(ScStr: dp. 5,660 (n.) ; l. 284'0"; b. 37'0" (wl.); dr. 22'6"; s. 11.0 k.; cpl. 80; a. 4 6-pdrs.)
The first Sterling was purchased in 1898 from the Black Diamond Transportation Co.; and was commissioned on 16 April 1898, Comdr. R. E. Impey in command.
Through the remainder of the Spanish-American war and until 1899, Sterling operated along the eastern coast of the United States and in the Caribbean area as a collier. On 1 March 1899, she was placed out of commission at Boston. By 1902, she was again active carrying coal for the Atlantic Fleet.
Her name disappeared from the Report of the Secretary of the Navy between 1904 and 1907. She was probably out of commission during that time, because her name reappeared in 1908 with the notation that she had been in reserve at Boston since 13 May 1908. The 1910 Report indicates that she was still out of commission, berthed at the Portsmouth (N.H.) Navy Yard. In 1912, she was at Norfolk, Va., undergoing a repair survey. She was still assigned to the Norfolk Navy Yard on 1 January 1914, but was recommissioned on 2 February 1916. She served with the Atlantic Fleet Train until 9 January 1918, when the Naval Overseas Transportation Service (NOTS) was established.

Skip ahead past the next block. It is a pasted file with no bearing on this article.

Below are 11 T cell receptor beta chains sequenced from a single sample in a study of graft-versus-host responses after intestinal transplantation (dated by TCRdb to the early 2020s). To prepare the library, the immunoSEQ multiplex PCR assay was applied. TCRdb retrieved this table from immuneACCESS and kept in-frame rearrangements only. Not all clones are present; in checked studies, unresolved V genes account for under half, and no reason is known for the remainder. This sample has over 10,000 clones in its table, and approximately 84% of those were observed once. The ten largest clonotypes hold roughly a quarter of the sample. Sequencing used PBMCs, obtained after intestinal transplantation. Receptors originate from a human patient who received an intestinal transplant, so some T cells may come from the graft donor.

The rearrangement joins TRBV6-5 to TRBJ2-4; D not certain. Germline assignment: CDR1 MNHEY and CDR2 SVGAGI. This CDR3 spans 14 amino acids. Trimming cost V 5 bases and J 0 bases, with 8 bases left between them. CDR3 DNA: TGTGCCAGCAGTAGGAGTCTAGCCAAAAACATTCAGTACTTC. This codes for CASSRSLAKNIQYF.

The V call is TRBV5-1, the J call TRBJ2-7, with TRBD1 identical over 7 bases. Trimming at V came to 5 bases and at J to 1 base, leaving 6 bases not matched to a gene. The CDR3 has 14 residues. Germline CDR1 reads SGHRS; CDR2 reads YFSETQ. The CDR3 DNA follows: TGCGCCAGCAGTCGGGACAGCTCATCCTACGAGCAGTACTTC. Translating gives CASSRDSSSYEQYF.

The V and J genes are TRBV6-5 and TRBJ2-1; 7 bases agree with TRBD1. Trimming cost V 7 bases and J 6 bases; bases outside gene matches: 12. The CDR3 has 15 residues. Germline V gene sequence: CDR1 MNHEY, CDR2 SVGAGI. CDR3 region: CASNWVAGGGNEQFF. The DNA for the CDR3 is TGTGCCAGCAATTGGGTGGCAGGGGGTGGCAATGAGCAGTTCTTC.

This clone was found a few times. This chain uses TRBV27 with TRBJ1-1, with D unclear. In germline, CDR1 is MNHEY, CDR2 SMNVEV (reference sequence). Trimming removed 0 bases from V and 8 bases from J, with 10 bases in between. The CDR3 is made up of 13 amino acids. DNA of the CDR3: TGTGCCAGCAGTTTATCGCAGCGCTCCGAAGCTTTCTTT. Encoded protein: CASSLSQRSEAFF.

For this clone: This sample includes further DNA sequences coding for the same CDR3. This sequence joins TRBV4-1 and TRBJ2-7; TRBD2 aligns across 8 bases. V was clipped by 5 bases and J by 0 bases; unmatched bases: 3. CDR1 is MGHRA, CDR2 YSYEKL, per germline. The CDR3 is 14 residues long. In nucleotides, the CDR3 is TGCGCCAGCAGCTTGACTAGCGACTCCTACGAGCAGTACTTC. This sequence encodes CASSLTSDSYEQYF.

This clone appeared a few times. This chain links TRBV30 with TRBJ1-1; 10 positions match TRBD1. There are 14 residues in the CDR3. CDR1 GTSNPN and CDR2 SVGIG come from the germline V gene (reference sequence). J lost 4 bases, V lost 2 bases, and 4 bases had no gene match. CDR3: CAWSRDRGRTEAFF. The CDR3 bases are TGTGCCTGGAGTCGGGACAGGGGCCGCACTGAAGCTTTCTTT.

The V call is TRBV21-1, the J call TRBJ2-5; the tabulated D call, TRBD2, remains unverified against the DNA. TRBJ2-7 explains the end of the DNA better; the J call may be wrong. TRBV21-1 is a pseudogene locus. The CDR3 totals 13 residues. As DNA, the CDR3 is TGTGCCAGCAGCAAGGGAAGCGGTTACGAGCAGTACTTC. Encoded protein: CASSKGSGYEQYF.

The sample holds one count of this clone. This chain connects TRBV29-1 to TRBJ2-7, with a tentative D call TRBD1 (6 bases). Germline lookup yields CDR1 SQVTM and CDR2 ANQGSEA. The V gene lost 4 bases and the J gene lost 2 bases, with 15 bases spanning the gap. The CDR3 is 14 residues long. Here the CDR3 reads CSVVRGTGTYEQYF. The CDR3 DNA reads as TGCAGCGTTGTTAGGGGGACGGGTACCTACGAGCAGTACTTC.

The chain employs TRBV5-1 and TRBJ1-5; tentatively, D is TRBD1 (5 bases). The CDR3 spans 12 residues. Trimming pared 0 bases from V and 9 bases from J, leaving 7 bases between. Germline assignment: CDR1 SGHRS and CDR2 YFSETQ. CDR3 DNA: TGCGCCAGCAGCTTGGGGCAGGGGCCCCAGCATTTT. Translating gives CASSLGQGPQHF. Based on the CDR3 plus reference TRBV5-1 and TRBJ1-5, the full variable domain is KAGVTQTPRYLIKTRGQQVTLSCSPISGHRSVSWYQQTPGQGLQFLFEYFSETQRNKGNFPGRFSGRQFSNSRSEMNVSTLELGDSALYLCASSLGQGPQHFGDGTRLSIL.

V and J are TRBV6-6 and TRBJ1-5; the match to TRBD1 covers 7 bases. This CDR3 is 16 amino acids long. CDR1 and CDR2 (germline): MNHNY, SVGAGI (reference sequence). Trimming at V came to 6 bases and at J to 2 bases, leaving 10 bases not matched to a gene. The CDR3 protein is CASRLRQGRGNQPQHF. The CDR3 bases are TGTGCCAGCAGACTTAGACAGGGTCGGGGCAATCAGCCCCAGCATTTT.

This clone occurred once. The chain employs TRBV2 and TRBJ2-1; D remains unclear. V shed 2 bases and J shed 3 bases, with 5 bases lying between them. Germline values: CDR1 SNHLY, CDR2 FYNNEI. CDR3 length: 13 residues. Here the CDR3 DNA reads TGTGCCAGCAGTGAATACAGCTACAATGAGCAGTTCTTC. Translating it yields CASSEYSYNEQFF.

As one of the original ships assigned to NOTS, Sterling spent the remainder of World War I supplying American bases and ships with fuel to maintain a steady flow of men and materiel to the battlefields in Europe. On 6 May 1919, Sterling was reassigned to the 3d Naval District for decommissioning and disposal. She was decommissioned at Philadelphia on 7 July 1919, and her name was struck from the Navy list on 3 August 1919. On 15 September, her hulk was sold to F & H Starr, of New York City.